While we might tend to be aware of various media reports on issues of the day, we might not be aware of how those topics are being researched by our vast higher education system in the US.
Alas, access to much research is behind relative high cost paywalls…which limit the number of readers to even smaller numbers than otherwise. Often such research is only read by specialists in that narrow field being discussed. The journalists we read and watch tend to be generalists and lack post graduate degrees. (with some exceptions at our most capable papers who might afford to employ specialists in various fields…and who might well hold graduate degrees etc.)
Often stories are written by those who are not much more prepared to understand academic research than the average educated reader. To make matters worse for being usefully informed, journalism as a profession with decently paying jobs is disappearing rapidly… as newspapers in US cut back staffs dramatically, and/or shutdown in desperate attempts to compete with online news.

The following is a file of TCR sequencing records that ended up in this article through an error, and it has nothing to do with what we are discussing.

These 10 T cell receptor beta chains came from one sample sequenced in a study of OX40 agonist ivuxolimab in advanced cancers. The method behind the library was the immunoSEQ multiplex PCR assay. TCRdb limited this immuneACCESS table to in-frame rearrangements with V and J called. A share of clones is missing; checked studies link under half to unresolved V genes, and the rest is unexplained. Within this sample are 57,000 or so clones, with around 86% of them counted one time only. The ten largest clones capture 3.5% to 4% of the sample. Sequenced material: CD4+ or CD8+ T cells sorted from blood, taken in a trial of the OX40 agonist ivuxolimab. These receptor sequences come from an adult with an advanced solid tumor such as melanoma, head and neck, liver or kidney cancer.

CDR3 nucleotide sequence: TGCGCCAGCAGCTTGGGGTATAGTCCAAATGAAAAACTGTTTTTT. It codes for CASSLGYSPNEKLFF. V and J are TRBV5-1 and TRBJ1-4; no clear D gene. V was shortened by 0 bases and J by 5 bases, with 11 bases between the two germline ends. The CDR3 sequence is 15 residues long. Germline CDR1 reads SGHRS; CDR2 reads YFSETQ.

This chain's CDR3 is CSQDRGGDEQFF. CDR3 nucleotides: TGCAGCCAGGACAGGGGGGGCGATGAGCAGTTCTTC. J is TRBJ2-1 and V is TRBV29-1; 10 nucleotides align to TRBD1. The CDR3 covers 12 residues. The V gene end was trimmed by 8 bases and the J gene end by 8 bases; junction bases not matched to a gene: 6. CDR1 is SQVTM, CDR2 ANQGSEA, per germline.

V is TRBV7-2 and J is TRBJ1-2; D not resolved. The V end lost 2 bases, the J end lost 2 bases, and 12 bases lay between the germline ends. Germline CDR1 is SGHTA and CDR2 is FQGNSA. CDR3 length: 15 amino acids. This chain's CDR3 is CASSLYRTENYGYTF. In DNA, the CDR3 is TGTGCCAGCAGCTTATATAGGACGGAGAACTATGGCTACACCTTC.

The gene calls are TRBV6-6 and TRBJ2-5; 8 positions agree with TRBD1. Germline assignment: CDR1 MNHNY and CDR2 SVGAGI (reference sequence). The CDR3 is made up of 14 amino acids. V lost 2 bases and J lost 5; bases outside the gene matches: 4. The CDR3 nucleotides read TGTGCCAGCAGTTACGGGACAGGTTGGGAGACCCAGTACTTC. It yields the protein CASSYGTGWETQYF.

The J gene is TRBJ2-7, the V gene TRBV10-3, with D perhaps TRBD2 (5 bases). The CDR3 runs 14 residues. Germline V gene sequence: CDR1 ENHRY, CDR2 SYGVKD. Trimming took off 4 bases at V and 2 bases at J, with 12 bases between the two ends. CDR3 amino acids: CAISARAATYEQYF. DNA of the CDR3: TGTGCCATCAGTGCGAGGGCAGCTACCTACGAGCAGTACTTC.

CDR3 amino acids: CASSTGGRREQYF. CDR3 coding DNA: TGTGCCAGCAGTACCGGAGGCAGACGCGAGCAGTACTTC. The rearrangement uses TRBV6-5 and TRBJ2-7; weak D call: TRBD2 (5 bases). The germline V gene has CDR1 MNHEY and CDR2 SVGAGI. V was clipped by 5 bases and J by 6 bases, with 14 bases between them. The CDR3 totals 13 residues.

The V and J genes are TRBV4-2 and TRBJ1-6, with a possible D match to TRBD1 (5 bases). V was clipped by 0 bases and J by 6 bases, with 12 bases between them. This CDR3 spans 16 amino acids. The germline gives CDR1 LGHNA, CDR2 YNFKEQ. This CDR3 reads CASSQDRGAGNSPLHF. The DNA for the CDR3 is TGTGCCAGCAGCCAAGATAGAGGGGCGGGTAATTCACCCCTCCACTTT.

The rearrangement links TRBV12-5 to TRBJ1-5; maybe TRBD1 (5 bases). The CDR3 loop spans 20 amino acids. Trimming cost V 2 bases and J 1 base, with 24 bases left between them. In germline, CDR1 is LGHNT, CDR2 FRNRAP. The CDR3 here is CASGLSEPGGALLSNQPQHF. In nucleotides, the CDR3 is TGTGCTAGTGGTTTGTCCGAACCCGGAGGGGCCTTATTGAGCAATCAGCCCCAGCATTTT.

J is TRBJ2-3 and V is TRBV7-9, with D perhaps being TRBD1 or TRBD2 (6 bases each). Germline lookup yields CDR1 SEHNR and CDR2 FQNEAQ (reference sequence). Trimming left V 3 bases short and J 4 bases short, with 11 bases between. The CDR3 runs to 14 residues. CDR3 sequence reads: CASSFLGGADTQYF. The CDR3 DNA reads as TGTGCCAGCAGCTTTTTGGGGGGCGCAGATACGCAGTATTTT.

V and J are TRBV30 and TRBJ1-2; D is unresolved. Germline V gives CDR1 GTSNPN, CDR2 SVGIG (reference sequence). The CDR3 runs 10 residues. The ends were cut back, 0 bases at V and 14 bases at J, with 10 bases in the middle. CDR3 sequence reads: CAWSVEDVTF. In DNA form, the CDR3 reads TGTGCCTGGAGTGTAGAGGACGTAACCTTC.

Here’s a taste of a research paper we might well like to read, as it discusses some of the ideas of what we think a public school should be, and presently is. This is very relevant to discussions of charter schools relationship to the US goals and raison d’etre for public schools. Looks like we can obtain access to this one paper for $42…and in lieu thereof, all we have here is the abstract, which is a real tease.
This article takes up a text that Rancière published shortly after The Ignorant School Master appeared in French, ‘École, production, égalité’[School, Production, Equality] (1988), in which he sketched the school as being preeminently the place of equality. In this vein, and opposed to the story of the school as the place where inequality is reproduced and therefore in need of reform, the article wants to recount the story of the school as the invention of a site of equality and as primordially a public space.
Inspired by Rancière, we indicate first how the actual (international and national) policy story about the school and the organizational technologies that accompany it install and legitimate profound inequalities, which consequently can no longer be questioned (and become ‘invisible’). Second, the article recasts and rethinks different manifestations of equality and of ‘public‐ness’ in school education and, finally, indicates various ways in which these manifestations are neutralized or immunized in actual discourses and educational technologies.